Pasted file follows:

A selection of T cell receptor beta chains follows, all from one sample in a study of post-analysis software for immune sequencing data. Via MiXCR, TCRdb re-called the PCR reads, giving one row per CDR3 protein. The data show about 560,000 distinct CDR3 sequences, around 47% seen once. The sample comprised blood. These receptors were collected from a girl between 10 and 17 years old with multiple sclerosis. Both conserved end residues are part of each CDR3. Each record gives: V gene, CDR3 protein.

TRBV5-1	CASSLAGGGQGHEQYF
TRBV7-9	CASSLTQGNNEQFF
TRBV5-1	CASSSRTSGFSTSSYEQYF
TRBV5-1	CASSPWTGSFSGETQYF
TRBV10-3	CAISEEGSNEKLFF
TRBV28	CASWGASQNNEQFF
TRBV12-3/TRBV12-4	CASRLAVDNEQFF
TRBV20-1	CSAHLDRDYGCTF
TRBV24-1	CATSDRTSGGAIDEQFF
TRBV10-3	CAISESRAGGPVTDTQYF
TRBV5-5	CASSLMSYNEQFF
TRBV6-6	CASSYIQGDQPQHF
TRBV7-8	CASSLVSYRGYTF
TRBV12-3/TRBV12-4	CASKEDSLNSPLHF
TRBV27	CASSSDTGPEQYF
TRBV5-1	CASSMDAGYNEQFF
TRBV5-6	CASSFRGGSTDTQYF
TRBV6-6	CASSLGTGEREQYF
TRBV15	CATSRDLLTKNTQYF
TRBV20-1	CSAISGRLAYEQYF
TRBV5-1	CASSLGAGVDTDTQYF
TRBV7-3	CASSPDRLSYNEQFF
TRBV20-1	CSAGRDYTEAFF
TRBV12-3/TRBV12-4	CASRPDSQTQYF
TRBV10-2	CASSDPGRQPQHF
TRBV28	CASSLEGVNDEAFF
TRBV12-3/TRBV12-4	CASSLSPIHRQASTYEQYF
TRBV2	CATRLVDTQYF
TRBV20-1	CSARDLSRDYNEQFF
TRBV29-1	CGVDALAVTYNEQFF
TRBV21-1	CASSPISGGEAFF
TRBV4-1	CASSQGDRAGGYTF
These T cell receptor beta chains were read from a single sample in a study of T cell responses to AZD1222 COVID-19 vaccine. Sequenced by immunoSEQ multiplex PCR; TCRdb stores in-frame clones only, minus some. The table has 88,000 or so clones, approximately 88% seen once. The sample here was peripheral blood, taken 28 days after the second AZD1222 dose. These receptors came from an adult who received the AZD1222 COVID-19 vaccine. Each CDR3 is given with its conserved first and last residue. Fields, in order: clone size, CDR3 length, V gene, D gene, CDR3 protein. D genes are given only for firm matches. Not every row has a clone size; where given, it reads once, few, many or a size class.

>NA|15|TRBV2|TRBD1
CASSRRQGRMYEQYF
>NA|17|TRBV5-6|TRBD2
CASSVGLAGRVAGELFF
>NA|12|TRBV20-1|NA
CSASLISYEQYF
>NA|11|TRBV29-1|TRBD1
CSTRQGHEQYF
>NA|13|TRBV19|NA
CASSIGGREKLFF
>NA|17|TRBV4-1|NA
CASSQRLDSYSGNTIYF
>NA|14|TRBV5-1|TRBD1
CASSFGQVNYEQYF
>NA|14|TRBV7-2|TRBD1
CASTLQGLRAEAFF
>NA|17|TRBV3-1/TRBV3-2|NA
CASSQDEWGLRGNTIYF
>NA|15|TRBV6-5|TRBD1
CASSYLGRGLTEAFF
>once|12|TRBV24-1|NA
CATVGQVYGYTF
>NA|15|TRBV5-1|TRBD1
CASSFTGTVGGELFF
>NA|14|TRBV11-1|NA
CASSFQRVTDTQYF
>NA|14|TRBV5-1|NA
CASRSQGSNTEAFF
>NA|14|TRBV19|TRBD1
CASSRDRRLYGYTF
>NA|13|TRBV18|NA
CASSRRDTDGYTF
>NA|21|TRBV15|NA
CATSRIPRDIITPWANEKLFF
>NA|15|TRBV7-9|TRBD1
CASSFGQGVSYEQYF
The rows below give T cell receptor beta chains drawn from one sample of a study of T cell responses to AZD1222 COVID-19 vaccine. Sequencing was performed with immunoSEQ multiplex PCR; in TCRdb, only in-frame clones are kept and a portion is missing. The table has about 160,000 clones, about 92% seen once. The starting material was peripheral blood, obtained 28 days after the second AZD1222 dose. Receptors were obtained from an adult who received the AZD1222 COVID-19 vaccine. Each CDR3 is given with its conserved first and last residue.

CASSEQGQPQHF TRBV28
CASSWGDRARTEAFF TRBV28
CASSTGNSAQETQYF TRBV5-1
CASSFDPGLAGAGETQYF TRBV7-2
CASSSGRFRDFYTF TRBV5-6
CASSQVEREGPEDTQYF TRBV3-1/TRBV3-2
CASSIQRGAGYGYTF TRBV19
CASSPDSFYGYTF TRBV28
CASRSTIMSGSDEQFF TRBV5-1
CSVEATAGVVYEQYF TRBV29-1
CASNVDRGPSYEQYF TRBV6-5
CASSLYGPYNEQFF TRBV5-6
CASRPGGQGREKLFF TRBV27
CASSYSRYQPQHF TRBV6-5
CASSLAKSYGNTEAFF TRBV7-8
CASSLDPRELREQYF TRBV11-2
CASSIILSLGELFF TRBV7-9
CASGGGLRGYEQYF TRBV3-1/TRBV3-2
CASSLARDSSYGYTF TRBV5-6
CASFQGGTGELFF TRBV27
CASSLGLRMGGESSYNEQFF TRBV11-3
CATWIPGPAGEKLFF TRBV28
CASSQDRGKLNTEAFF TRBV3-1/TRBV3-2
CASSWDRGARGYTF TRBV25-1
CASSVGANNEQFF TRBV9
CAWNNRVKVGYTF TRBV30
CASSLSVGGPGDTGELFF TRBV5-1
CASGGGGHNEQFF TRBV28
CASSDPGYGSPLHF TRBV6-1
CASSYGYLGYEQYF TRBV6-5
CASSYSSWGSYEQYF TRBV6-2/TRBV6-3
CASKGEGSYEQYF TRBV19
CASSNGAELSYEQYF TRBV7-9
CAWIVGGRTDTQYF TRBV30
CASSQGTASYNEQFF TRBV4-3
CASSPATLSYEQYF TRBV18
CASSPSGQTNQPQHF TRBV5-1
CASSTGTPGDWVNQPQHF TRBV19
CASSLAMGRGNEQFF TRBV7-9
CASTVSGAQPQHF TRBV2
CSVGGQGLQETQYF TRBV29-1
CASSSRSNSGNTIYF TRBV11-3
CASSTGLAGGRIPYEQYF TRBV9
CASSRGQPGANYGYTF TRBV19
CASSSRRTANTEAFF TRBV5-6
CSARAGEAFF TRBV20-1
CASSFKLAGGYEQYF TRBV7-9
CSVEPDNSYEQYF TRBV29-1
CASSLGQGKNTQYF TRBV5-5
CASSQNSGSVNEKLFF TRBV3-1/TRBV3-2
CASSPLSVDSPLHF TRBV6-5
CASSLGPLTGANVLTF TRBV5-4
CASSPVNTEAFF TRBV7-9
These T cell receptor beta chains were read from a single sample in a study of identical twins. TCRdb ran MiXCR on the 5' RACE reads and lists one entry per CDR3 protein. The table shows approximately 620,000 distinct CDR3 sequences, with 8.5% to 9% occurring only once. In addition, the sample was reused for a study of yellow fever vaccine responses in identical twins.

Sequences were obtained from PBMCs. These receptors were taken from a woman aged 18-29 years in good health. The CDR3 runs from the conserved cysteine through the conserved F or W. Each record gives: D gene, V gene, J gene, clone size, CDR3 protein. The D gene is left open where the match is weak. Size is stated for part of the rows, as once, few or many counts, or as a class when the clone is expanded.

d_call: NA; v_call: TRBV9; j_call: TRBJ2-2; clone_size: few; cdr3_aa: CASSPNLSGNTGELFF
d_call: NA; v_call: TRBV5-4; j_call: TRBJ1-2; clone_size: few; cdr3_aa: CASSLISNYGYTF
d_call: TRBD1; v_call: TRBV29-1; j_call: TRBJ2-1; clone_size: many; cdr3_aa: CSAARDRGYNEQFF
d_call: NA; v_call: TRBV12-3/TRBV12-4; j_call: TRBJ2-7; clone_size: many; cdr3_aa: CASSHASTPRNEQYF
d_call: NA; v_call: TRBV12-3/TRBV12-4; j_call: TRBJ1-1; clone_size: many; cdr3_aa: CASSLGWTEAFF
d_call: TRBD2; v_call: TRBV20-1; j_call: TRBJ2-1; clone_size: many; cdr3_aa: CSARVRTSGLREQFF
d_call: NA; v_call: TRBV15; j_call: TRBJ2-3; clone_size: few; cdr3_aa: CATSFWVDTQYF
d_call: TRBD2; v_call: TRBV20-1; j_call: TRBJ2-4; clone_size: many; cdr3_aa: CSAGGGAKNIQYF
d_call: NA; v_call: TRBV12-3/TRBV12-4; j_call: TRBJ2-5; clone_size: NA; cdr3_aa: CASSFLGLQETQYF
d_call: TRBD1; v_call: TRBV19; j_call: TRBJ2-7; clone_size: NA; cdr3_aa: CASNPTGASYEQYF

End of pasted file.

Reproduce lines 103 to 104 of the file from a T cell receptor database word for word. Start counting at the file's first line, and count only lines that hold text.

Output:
CASKGEGSYEQYF TRBV19
CASSNGAELSYEQYF TRBV7-9